One thing common to all the Twin Cam-era Breakouts — CVO or otherwise — is the analogue speedometer. It has a chrome housing on most models. It’s pretty minimalist, and for some people, this is exactly the right amount of gauges.
If you want the original Breakout, then the CVO Breakout is for you. You’ll have every bit of style that the later models do, plus the exclusivity of a CVO model, and originality.
Unfortunately, the later models of Breakout are all better in some way (maybe other than the base model 103B… well, that one’s better in sticker price!). The later 2016 CVO has better ride gear, and the 2018+ Milwaukee-Eight engine and revised Softail chassis is almost universally praised as a better platform.
But if you like the earlier, shakier, more character-ful bikes, and you’re willing to pay the higher price of a collectible, then this is for you.
2013-2017 Harley-Davidson Breakout Twin Cam 103B (FXSB)
Harley-Davidson released the first non-CVO Breakout halfway through the 2013 model year, as a down-step from the much more exclusively-priced CVO Breakout.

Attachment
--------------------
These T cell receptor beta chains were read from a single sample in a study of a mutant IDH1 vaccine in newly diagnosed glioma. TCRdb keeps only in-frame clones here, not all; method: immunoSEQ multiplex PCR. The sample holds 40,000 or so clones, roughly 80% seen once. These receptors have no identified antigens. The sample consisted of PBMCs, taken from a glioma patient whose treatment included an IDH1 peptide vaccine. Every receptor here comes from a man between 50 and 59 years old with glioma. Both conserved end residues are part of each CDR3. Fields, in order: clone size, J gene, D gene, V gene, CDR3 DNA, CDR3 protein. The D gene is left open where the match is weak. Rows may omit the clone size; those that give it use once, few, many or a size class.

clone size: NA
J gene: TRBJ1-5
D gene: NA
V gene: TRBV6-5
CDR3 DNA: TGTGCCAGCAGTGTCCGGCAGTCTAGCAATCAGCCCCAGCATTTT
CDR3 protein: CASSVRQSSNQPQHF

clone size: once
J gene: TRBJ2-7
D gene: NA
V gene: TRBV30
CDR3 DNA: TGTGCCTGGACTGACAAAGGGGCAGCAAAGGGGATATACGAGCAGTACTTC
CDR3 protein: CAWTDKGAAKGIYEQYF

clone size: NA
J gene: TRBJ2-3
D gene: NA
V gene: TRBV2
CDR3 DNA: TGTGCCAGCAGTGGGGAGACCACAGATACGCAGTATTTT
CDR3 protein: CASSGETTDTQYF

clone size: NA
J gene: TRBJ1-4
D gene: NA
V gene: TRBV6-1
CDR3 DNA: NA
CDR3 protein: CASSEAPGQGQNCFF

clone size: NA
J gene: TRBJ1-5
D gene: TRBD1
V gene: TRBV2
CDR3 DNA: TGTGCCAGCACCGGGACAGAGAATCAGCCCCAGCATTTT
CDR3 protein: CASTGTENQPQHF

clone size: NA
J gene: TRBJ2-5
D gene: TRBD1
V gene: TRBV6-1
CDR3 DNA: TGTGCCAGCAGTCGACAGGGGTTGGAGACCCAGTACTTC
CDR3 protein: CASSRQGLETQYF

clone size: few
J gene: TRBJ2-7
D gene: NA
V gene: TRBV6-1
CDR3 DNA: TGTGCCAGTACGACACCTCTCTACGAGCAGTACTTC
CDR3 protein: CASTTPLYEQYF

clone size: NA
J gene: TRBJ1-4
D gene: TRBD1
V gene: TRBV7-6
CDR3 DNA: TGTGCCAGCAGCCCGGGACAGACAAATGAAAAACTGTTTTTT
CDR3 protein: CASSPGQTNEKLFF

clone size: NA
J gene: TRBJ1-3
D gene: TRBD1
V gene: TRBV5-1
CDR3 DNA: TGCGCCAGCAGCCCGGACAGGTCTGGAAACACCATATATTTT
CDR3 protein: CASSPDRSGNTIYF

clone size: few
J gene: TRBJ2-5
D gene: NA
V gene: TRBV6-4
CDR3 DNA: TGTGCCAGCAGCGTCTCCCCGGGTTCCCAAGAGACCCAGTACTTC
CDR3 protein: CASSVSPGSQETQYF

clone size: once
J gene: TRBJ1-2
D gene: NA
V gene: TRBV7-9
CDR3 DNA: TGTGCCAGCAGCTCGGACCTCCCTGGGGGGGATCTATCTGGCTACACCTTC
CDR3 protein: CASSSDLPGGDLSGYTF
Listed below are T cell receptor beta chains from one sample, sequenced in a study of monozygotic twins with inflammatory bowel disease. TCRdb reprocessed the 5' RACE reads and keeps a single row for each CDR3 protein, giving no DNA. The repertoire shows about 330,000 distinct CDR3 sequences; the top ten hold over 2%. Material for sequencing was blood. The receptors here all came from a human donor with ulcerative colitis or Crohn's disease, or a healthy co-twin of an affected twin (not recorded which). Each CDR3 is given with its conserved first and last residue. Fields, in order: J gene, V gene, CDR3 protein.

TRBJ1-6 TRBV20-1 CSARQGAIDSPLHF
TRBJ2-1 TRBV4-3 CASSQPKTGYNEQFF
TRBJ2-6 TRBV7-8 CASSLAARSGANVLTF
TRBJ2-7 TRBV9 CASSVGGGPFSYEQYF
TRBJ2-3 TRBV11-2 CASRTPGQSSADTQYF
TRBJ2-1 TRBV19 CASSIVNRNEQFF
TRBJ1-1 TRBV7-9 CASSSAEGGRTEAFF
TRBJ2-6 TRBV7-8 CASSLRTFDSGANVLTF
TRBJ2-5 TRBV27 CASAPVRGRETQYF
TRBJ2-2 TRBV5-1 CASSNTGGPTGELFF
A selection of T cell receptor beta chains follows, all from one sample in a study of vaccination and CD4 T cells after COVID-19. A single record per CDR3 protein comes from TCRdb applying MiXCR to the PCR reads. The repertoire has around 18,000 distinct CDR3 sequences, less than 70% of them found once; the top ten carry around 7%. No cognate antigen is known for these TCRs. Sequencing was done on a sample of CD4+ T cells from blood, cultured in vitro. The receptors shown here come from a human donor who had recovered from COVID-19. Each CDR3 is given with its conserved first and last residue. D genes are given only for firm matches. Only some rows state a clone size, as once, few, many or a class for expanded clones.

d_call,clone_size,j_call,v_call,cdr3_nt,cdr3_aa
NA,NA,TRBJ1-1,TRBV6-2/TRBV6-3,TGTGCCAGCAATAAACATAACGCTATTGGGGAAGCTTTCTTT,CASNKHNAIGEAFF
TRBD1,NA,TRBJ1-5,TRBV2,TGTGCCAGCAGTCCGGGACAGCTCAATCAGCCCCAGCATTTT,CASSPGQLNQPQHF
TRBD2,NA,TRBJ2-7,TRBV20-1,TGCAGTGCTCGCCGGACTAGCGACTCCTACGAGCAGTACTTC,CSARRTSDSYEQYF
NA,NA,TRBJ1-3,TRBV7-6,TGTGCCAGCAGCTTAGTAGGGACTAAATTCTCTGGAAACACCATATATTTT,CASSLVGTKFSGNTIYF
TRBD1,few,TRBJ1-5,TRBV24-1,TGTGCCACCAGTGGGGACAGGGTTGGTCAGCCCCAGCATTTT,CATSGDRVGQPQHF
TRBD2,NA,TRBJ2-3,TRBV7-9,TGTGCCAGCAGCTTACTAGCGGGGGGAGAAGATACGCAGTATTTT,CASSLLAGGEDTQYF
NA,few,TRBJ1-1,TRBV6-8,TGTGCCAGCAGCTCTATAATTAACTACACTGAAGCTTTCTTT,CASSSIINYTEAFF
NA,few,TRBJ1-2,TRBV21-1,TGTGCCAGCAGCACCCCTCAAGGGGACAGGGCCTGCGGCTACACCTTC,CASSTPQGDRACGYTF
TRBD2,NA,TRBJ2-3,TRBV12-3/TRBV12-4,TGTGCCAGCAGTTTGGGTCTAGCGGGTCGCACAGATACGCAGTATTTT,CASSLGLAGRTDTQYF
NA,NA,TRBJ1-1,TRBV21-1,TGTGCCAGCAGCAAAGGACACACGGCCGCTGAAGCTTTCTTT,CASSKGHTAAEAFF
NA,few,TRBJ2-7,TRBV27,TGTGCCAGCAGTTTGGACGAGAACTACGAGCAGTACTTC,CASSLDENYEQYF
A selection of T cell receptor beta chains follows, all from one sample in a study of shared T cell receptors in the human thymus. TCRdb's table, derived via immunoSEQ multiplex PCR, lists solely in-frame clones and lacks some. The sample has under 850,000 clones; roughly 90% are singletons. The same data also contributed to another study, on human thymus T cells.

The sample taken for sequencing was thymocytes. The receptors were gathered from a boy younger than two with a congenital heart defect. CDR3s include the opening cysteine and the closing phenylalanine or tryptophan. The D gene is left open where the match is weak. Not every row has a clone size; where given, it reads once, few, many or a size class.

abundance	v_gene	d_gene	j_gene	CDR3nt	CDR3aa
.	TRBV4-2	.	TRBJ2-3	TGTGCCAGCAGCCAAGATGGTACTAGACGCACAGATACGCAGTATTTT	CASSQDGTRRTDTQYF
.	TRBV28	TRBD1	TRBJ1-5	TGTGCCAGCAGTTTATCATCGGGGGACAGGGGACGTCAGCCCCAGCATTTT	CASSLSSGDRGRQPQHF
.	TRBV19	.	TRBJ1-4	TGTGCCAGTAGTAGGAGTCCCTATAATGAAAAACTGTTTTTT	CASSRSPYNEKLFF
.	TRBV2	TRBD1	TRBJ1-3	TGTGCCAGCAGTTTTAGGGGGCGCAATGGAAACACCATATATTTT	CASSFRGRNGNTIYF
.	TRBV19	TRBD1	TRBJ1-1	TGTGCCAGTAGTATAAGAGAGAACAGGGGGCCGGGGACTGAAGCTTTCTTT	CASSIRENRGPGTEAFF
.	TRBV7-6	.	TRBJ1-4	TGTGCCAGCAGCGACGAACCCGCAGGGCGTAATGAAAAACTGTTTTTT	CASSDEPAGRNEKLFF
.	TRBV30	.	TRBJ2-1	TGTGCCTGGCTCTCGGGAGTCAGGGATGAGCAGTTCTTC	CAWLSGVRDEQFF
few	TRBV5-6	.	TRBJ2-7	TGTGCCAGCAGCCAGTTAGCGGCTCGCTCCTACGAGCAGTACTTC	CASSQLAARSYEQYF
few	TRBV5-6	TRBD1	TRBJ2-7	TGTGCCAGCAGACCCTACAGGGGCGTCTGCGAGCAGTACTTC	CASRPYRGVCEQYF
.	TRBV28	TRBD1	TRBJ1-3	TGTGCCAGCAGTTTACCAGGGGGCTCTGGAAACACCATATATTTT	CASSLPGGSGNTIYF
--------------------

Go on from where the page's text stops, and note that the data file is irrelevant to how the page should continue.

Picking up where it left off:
It has the 103B engine (the “B” is for “Bargain!”… OK, it’s “Balanced”), rather than the 110B of the CVO.
The FXSB is the most affordable used Breakout on the market. But that’s because it’s the one with least favour. Every other bike has some kind of cachet above it, whether it’s more advanced suspension, or a more up-to-date motor.
The Harley-Davidson Breakout 103 is a good example of a bike preferred by people who like the older, more ungainly Harleys. Compared to the newer Breakout, you have to fight the Twin Cam Breakout more, whether around corners or at speed.
But you’re rewarded with a motor that’s more vibey (which is a good thing to many!), has a great sound, and more than enough power. At any point in time, Harley-Davidsons have enough power for most people.
While more displacement always seems like “better”, you just have to go back to reviews a decade ago and you’ll see people saying “My Twin Cam 96 is plenty — not sure I’d need the 103”. Still, “wanting” and “needing” are different things.
Some pluses of the earlier generation Twin Cam Breakout are that it came with a 5 gallon tank for most of its life, and has an analogue speedometer. For some people, it has better ergonomics, too. Luckily, Harley dealers love it when customers ask if you can sit on their bikes (especially when we can see our reflections in the window), so go ahead and try.
Harley-Davidson made some updates to the Twin Cam Breakout in its time.